2 Data and Methods

[4] We focus on five earthquakes recorded at collocated high-rate (1 Hz) GPS and (100–200 Hz) strong-motion stations including thrust, strike-slip, and normal fault mechanisms: the 2003 Mw 8.3 Tokachi-oki, Japan; the 2010 Mw 7.2 El Mayor-Cucapah, Baja California, Mexico; the 2011 Mw 9.0 Tohoku-oki, Japan; and the largest two events (Mw 5.3 and 5.4) from the August 2012 Brawley seismic swarm, southern California. The Japanese data were recorded by GNSS Earth Observation Network System (GEONET), a 1200+ stations real-time GPS network operated by the Geospatial Information Authority of Japan and by accelerometers from the K-NET and KiK-net networks operated by the National Research Institute for Earth Science and Disaster Prevention. The GPS data for the California earthquakes are from the Plate Boundary Observatory (UNAVCO) and Southern California Integrated GPS Network (U.S. Geological Survey and Scripps Institution of Oceanography) projects. The California seismic data are from the California Integrated Seismic Network and the Wildlife Liquefaction Array operated by the University of California Santa Barbara. We identified pairs of GPS and accelerometer instruments that were separated by 10 m to 2.6 km. The distances are within the collocation limits of Emore et al. [2007], who demonstrated good agreement of 1 Hz GPS and strong-motion data with instrument separations of up to 4 km. The strong-motion sensors are EpiSensor accelerometers and the broadband sensors are STS 2 instruments, both on 24 bit Quanterra data loggers, and 100 Hz K-NET95 strong-motion accelerometers for K-NET. Seismogeodetic waveforms are estimated for each earthquake using the analysis methods reviewed in the supporting information.

[5] For this study, P waves were manually picked on the vertical seismogeodetic velocity waveforms, using archived seismic picks as an aid, when available. The final number of stations used in the scaling analysis is 57 for the Tohoku-oki, 43 for the Tokachi-oki, 12 for the El Mayor-Cucapah, and 3 for the two Brawley events, a total of 118 observations. We test several definitions of Pd, using the maximum displacement in either a 3 or 5 s window after the P wave arrival and using either the horizontal or vertical components of motion. The time window must be small enough to minimize the early warning shadow zone [Allen and Kanamori, 2003] while being large enough to provide a sufficient amount of source information.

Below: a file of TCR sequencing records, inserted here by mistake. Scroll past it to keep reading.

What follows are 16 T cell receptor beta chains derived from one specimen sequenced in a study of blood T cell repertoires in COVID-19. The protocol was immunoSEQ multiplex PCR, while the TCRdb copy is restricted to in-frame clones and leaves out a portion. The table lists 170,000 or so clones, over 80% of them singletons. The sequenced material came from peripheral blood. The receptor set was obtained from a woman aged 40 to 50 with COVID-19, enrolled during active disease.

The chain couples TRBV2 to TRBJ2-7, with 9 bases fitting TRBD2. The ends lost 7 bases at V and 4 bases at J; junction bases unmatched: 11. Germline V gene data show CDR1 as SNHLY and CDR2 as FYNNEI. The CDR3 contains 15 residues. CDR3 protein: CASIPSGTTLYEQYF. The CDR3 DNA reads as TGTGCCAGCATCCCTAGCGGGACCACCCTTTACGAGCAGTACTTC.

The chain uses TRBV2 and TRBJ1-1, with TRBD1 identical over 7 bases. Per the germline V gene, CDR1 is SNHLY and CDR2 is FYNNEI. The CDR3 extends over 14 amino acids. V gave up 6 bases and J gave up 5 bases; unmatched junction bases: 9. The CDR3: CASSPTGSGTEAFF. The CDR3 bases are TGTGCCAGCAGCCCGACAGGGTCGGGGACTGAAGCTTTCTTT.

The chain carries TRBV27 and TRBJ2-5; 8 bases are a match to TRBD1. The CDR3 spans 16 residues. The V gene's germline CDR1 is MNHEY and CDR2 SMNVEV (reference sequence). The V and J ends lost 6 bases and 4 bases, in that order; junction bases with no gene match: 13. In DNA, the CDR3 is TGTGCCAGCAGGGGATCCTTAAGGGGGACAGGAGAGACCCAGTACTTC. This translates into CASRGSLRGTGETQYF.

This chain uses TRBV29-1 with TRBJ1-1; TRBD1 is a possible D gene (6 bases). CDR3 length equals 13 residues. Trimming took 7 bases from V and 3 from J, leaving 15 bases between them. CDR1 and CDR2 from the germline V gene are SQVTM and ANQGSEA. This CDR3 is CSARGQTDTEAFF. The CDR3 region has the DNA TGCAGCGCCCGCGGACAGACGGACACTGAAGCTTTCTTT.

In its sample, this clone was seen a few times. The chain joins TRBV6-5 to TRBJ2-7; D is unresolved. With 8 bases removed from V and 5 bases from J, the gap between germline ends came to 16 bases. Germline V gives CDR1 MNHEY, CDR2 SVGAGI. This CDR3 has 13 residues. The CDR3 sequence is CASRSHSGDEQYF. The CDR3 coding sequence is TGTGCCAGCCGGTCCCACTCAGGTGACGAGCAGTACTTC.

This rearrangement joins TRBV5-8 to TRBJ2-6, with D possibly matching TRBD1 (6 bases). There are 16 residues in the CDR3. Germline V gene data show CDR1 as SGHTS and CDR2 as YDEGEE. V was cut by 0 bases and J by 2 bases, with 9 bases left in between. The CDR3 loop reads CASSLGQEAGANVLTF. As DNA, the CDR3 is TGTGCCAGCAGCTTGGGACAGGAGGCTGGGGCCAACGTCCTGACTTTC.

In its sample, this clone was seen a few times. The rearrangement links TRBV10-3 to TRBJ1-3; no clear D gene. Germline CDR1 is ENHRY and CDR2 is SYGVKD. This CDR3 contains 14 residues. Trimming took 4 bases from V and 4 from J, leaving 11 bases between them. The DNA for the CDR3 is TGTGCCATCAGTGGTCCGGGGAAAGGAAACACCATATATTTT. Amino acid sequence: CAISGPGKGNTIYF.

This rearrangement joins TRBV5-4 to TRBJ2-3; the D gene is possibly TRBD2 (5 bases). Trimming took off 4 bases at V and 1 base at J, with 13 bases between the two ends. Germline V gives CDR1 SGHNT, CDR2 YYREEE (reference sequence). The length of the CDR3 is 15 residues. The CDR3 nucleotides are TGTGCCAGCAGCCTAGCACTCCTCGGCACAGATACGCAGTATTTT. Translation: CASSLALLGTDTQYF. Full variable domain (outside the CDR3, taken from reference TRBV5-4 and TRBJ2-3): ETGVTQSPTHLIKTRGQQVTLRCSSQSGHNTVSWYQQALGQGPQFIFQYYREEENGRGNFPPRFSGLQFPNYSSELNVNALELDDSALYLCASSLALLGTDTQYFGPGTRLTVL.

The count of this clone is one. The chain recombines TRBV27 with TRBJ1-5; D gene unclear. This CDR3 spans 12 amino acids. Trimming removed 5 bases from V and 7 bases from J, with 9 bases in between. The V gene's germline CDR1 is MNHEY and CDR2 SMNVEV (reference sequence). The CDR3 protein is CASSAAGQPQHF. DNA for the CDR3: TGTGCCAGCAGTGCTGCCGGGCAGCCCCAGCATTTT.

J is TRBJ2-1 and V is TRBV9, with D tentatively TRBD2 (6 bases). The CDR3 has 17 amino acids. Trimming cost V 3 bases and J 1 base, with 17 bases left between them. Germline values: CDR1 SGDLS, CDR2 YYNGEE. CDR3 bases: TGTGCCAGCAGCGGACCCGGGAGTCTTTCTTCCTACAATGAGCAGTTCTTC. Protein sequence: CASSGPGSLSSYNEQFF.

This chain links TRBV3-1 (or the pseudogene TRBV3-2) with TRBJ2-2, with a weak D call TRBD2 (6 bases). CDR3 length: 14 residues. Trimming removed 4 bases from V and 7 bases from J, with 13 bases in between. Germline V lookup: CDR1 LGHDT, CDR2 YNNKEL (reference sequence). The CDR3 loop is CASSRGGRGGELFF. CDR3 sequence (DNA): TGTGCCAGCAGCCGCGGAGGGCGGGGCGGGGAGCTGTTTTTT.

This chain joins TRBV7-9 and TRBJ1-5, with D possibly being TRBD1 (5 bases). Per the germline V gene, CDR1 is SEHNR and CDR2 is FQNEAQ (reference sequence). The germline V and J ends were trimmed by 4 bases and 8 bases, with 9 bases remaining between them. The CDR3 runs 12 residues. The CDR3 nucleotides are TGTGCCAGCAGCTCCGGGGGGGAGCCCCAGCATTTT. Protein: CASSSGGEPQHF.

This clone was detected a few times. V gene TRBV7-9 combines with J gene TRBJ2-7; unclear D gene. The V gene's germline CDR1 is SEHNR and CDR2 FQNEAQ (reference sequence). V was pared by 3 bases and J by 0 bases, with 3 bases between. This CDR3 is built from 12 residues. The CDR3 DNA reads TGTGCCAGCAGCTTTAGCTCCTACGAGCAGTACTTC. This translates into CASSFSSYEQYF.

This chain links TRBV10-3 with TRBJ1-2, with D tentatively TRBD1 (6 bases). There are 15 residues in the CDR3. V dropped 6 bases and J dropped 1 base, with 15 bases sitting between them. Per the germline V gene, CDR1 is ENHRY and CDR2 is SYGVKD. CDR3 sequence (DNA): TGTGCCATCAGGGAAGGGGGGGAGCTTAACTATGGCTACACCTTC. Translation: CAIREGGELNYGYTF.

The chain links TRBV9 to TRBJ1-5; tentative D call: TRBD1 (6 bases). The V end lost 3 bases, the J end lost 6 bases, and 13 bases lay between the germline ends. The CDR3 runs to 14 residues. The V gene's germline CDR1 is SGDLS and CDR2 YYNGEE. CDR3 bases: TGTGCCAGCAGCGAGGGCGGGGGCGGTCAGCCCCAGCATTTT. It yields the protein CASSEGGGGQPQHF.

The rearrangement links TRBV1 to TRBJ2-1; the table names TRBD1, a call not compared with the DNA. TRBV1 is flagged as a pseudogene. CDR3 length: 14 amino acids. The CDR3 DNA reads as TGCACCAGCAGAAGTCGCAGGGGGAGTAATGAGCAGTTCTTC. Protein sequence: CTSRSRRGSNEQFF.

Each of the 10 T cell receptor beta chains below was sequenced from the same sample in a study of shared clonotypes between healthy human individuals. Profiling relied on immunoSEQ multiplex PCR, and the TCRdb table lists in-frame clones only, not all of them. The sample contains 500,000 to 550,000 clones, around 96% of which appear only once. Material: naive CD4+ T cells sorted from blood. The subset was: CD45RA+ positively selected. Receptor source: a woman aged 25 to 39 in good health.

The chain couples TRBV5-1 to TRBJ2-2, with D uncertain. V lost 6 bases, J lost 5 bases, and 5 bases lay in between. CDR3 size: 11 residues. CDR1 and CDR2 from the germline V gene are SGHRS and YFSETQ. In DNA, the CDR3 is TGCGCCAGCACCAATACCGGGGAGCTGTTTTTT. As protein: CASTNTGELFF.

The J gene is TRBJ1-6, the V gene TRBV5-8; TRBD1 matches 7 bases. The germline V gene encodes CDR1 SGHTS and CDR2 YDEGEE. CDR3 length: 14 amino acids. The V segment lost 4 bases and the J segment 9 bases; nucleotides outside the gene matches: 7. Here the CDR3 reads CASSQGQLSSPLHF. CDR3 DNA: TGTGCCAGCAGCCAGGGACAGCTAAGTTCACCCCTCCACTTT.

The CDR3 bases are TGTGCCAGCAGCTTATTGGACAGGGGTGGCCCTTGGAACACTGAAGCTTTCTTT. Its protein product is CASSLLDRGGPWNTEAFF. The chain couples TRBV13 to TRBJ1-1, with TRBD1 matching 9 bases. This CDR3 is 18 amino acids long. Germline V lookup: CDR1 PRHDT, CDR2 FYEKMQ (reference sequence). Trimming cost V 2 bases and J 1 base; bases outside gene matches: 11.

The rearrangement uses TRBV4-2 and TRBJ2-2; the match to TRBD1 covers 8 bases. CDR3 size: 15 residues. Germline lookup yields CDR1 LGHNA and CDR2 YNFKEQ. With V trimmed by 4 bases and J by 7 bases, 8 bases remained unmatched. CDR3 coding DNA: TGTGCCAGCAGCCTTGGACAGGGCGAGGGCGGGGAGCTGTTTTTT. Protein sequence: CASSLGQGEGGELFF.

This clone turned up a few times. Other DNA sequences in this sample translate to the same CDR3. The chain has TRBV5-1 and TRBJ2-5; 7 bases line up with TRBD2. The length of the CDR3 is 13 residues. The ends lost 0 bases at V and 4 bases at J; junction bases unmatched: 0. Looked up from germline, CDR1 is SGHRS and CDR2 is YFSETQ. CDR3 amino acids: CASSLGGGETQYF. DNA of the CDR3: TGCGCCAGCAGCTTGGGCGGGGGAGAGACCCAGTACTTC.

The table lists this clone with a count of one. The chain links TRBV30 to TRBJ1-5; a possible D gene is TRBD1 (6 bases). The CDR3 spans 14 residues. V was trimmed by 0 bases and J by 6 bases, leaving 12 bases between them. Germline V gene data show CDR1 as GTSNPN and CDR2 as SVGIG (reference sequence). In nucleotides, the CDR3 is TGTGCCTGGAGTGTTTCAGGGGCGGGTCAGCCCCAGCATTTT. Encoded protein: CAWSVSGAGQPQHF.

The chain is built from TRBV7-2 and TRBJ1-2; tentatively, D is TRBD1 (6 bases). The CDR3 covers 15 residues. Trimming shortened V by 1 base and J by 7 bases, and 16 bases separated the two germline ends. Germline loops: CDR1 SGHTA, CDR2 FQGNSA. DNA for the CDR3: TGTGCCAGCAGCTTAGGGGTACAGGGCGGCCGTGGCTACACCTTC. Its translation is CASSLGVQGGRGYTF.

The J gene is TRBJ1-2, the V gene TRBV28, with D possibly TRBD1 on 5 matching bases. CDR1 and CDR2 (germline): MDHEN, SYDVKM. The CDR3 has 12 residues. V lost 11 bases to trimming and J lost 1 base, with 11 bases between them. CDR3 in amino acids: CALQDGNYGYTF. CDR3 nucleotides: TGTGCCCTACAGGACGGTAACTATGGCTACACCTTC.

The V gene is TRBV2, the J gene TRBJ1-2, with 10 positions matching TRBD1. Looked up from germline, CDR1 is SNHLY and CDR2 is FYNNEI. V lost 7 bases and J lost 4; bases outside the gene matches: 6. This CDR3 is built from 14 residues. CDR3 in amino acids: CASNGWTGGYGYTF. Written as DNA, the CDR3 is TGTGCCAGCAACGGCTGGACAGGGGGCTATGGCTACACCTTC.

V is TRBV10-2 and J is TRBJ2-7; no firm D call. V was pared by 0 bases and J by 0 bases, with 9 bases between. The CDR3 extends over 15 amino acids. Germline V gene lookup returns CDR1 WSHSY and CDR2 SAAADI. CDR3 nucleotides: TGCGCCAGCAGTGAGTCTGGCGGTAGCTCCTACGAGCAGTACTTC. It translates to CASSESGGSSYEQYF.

[6] For comparison, we apply a low-cut, two-pass, four-pole Butterworth filter (13 s period) to the strong-motion data to be consistent with the methods of previous studies [Wu and Zhao, 2006; Wu and Kanamori, 2005] and compute the Pd value using the same P wave picks. Figure 1 shows a comparison of displacements between the GPS solutions, doubly integrated strong-motion data, seismogeodetic data, and high-pass filtered and doubly integrated strong-motion data for stations FKS013/0211 during the Tohoku-oki earthquake (233 km from epicenter), HKD056/0511 during the Tokachi-oki earthquake (219 km), WES/P494 during the El Mayor-Cucapah earthquake (61 km), and WLA/P506 during the largest Brawley Seismic Swarm event (11 km). Notably, the long-period motions after the P wave arrivals, in particular the static components, are significantly underestimated in the high-pass filtered seismic waveforms for the larger earthquakes, highlighting the important contribution of the seismogeodetic data. As expected, for the smaller Brawley swarm earthquakes where the static displacements are at the several millimeter levels [Geng et al., 2013] as can be seen in Figure 1, the seismogeodetic and seismic motions closely match, indicating that the seismogeodetic method is applicable across this wide range of earthquake magnitudes. For more seismogeodetic waveform examples, see Bock et al. [2011], Geng et al. [2013], and Melgar et al. [2013a].

Figure 1.

Displacements at (first row) FKS013/0211 during the Tohoku-oki earthquake, (second row) HKD056/0511 during the Tokachi-oki earthquake, (third row) WES/P494 during the El Mayor-Cucapah earthquake, and (fourth row) WLA/P506 during the largest Brawley Seismic Swarm event. (left) The seismogeodetic (SG), the strong-motion unfiltered (SMUnFilt), and the strong-motion high-pass filtered data at 0.075 Hz (SMFilt) in the horizontal direction for the first 2 min after the P wave arrival. (right) Zoom in on the first 15 s after P wave arrival. The black circles are the GPS-only solutions. The gray box represents the window in which Pd is calculated, and the locations of the PGD and Pd are shown on each panel for the seismogeodetic solutions. The distance written on each plot is the hypocentral distance.

3 Results

3.1 Seismogeodetic Pd Scaling

[7] We adopt a linear regression model used for seismic Pd scaling by Wu and Zhao [2006] where seismogeodetic Pd is expressed as a function of magnitude and hypocentral distance, R:

display math(1)

[8] For this study, Mw is the moment magnitude estimate from the Global centroid moment tensor (CMT) catalog for the Japanese events and the Southern California Earthquake Data Center for the California events. The regression assumes that Pd attenuates linearly on a log-log scale for earthquakes of a similar magnitude. We solve for the three constants, A, B, and C, through least squares. Table S1 in the supporting information shows the values of A, B, and C, as well as the standard errors and the magnitude uncertainty (standard deviation of predicted minus actual magnitudes) for all eight combinations (seismogeodetic or strong motion; 3 or 5 s; horizontal inline image or vertical components). The best combination in terms of lowest standard errors was 5 s scaling with horizontal components using seismogeodetic data. In this case,